May 13, 2008


Rehearsal Observation: Twin Cities Gay Men’s Chorus
I had a great time when I went to observe the Twin Cities Gay Men’s Chorus. I thought it was really neat to see such a quality, non-professional choir. Everyone was really welcoming, friendly and willing to answer any of my questions. I also learned some good techniques and some bad ones.
I was first impressed with their warm-up. There was a lot of talking going on as usual in a pre-rehearsal, choral environment. The director just sat at the piano and started playing an accompaniment. I was surprised at how fast everyone took their seats and started singing. It turns out that this accompaniment was for their warm-up and their cue to get started. The whole warm-up was standard for them. Not only did they do all of the warm-ups accompanied, but also they split harmony and had no one directing them to do so. I guess this comes from working with grown-ups, but impressive nonetheless.
You could tell that the assistant conductor, whom I observed first, was experienced, but he still did a few things that we were told not to do. He did not have a fluid rebound and showed a subdivision as a result. His gesture was very rigid, even in the very legato sections. Sometimes he would do the floppy wrist thing to try to smooth things out.
There were a few things that I will never take into my own career, but they definitely worked for him. He yelled the words if the choir got behind, in order for them to catch up. He would snap very loudly in order to maintain a tempo as well. He would demonstrate how to do something instead of helping them figure it out. (I know this has its time, but knowing the difference between right and wrong is also needed. Here, it was just, “Stop. Like this. Sing again.?) Surprisingly, if something was not working, he just told them what to do instead of changing his gesture. Although I was just observing, I did not think the choir was the only one in the wrong the whole time.
Despite all of the negatives, the choir did sound great. There was a good community, which made everyone have a good time and I am sure made it easier to sing with the other members. They had great intonation and unity in sound. I liked his suggestion that a “w? is just an “oo? sound to start. The conductor gave a story and/or put a meaning behind every song. They had a purpose other than to just sing which made things more “touchy-feely.?-Matt
The head conductor had a similar conducting style to the assistant conductor, but had some other pros and cons. I liked that he worked a lot on vowel unity. I thought they did a great job to begin with, but he was a perfectionist when it came to the vowel sounds. He did a lot of listening. Once he got the choir started, he often stopped conducting, closed his eyes and just listened. However, I did not like the fact that he sat most of the time (there may have been a good physical reason, but I was not going to ask). He also did not always give a clear pick-up, especially on an eighth-note. It almost looked like convulsions.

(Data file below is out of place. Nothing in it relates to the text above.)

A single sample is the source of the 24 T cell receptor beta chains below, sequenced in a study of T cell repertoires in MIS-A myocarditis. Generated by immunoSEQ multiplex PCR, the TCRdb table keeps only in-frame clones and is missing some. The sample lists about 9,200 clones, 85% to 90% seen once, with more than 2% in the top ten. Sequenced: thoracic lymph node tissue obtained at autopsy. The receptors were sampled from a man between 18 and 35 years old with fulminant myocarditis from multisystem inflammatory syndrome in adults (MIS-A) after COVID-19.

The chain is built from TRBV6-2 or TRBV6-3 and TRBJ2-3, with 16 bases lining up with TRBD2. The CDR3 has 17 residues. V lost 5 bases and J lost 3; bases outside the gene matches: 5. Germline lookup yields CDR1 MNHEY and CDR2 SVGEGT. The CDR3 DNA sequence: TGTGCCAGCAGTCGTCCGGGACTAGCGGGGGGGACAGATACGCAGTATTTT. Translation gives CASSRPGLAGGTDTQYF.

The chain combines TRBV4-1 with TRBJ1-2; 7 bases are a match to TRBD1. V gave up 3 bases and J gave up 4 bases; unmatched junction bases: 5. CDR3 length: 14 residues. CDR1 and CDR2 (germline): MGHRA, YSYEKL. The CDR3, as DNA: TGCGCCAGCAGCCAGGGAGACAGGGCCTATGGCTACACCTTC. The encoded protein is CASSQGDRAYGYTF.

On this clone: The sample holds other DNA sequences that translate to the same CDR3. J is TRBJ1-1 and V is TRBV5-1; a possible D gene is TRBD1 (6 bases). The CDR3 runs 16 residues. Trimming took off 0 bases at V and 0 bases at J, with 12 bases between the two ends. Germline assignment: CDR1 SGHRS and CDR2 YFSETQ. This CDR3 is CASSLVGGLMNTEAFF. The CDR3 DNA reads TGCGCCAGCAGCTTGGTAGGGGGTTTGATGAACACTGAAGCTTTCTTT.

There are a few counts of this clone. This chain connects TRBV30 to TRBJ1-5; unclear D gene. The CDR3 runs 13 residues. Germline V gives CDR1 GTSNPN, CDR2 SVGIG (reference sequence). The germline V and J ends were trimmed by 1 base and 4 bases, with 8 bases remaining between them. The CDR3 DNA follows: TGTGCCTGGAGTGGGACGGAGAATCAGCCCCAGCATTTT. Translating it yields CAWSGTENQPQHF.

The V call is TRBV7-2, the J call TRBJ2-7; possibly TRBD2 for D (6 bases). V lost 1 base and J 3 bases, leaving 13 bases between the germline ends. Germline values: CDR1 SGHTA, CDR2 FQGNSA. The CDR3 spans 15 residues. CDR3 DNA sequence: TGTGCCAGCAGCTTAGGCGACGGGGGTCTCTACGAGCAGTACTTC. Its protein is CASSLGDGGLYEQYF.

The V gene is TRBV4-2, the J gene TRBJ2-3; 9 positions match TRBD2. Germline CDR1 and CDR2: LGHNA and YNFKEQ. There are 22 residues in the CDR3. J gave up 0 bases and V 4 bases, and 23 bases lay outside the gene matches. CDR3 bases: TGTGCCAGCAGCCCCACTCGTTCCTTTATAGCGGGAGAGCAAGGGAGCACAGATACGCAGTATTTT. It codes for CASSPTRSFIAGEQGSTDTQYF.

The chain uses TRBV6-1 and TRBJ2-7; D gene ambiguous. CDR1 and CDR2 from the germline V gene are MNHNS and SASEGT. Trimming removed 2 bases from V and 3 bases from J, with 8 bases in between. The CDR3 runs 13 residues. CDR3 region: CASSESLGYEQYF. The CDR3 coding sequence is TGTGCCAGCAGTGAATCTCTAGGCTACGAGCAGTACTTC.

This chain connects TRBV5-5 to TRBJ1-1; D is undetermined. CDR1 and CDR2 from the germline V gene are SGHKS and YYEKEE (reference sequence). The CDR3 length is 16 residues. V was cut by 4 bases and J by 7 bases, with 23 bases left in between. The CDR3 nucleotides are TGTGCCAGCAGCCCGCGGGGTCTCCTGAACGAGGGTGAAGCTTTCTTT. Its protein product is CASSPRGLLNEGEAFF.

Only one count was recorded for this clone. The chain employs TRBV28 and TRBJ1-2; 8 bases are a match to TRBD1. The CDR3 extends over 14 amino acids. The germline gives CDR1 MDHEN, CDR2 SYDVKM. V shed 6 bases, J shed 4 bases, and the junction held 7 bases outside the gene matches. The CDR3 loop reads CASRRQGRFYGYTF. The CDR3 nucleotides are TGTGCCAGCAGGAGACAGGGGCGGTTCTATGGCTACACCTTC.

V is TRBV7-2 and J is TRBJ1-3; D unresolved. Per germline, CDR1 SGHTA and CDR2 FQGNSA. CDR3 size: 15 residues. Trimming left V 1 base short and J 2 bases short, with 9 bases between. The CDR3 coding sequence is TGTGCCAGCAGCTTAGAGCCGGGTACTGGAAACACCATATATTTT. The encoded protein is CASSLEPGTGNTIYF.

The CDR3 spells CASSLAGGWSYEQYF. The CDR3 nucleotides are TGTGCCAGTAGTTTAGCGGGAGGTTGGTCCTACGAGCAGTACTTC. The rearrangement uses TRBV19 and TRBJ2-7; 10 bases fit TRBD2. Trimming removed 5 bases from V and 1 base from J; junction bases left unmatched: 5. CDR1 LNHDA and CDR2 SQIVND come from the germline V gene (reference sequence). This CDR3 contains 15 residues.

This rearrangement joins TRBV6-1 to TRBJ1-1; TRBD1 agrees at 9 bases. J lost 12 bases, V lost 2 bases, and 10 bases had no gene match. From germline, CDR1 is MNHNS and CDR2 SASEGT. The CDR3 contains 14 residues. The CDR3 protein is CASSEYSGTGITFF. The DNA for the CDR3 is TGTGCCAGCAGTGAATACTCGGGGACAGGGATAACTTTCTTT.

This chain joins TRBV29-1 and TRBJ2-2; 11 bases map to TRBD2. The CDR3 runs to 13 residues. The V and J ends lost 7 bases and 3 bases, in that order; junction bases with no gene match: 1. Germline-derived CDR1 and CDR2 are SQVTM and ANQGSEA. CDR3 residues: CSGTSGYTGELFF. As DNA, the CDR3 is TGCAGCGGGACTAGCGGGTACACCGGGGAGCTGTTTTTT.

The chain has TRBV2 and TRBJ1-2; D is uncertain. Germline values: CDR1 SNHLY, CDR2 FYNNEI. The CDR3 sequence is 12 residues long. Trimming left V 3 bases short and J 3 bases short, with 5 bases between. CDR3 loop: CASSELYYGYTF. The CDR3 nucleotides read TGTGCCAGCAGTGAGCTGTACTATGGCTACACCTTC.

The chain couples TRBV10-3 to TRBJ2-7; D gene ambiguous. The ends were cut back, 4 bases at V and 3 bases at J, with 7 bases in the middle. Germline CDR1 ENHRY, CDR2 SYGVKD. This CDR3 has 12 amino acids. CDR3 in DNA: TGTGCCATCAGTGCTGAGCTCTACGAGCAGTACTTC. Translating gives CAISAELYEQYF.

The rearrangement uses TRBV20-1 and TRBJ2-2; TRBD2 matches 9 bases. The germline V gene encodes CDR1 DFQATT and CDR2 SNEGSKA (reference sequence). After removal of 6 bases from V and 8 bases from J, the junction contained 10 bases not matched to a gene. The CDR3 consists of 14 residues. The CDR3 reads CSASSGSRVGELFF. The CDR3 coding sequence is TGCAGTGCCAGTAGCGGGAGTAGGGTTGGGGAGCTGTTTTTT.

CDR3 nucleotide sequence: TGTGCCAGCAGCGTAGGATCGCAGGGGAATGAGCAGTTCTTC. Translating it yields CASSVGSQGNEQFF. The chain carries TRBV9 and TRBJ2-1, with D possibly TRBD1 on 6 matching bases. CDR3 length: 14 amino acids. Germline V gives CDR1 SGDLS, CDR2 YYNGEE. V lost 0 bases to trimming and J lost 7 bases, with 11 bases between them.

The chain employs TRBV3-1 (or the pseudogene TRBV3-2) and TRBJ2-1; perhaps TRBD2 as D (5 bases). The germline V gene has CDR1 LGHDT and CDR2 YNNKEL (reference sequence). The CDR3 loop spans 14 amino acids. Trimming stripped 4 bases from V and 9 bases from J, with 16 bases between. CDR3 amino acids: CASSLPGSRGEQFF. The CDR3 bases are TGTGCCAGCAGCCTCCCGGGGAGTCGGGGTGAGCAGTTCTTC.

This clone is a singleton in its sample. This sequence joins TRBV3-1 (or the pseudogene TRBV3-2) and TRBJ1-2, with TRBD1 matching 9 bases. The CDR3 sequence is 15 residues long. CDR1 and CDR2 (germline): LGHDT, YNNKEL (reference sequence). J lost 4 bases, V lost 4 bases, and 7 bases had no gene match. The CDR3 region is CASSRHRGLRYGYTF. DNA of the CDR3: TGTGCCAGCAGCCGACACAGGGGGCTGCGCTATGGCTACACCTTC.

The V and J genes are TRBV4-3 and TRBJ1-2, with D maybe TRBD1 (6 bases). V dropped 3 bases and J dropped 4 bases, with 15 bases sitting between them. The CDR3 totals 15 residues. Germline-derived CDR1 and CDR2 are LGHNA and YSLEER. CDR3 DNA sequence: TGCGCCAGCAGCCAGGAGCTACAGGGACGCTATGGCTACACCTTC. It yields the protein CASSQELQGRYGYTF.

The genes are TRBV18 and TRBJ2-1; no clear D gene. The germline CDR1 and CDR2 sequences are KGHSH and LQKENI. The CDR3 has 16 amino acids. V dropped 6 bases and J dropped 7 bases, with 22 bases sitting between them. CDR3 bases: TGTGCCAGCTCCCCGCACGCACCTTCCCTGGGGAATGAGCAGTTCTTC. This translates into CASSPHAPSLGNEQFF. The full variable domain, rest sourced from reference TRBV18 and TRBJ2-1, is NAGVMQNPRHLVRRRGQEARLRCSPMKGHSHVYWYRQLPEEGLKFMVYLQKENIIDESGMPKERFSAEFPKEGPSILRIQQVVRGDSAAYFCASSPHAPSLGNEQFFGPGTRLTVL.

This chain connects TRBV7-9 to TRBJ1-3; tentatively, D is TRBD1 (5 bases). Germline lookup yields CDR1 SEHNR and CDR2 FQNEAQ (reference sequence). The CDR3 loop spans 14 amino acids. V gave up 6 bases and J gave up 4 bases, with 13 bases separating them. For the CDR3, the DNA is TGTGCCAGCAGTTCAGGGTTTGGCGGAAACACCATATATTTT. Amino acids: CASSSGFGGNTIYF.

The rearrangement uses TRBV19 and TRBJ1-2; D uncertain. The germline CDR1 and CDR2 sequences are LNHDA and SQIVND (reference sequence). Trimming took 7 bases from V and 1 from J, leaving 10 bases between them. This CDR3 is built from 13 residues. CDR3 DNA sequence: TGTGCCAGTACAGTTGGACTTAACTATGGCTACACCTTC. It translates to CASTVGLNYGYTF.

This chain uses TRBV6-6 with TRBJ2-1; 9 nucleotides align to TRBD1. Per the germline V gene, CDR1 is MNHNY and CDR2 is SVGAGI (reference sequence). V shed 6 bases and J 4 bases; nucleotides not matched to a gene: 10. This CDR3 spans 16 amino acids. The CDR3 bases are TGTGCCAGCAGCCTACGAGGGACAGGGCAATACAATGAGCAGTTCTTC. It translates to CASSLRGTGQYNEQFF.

I was there to be a critic. Although I mentioned a lot of negatives, I enjoyed seeing a rehearsal that was well run. The disruptions were minimal. I know that the choir is already successful and will continue to be so. I am sure it would be a fun choir to sing in.

Concert Observation: Metropolitan Boy’s Choir
I had been waiting for this concert for months. I was so excited to involve my son in this choir in the near future, especially after our cooperation in Carmina Burana. However, The concert left me very disappointed.
I dragged my poor girlfriend along to this concert. We ended up having to leave early because of another meeting. However, this early departure was after 2 ½ hours with 8 songs left to be sung! First lesson learned (even though I already know, but indeed confirmed), take the length of the program into consideration. People lose interest after that long. I love music just as much, if not more than most other people, but I too was looking at my watch toward the end of the show.
Aside from the length, I enjoyed their program setup. There were 3 boy’s choirs, 1 men’s choir, 2 girl’s choirs and Dorothy Benham as a guest soloist. No choir did too much music, there was just a lot in general.
I was impressed with all three boy’s choirs. It looks like their feeding system between the three choirs is very good. It was also neat to see the progression in the different age groups (almost like a live time-lapse). They sang a blend of classical and popular choral literature and did both well. At times, they had some well prepared and executed choreography, which added to the music.
The girl’s choirs were on the same level as the boys’. I was impressed again with the feed. As in the boys’ their intonation and musicality was awesome. However, the choreography was too much with the girls. I noticed, especially in the high school group, that the quality of music dropped considerably when they added choreography. Despite the fact they were singing a gospel song, I think they would have been much better keeping the motions smaller and focusing more on the music.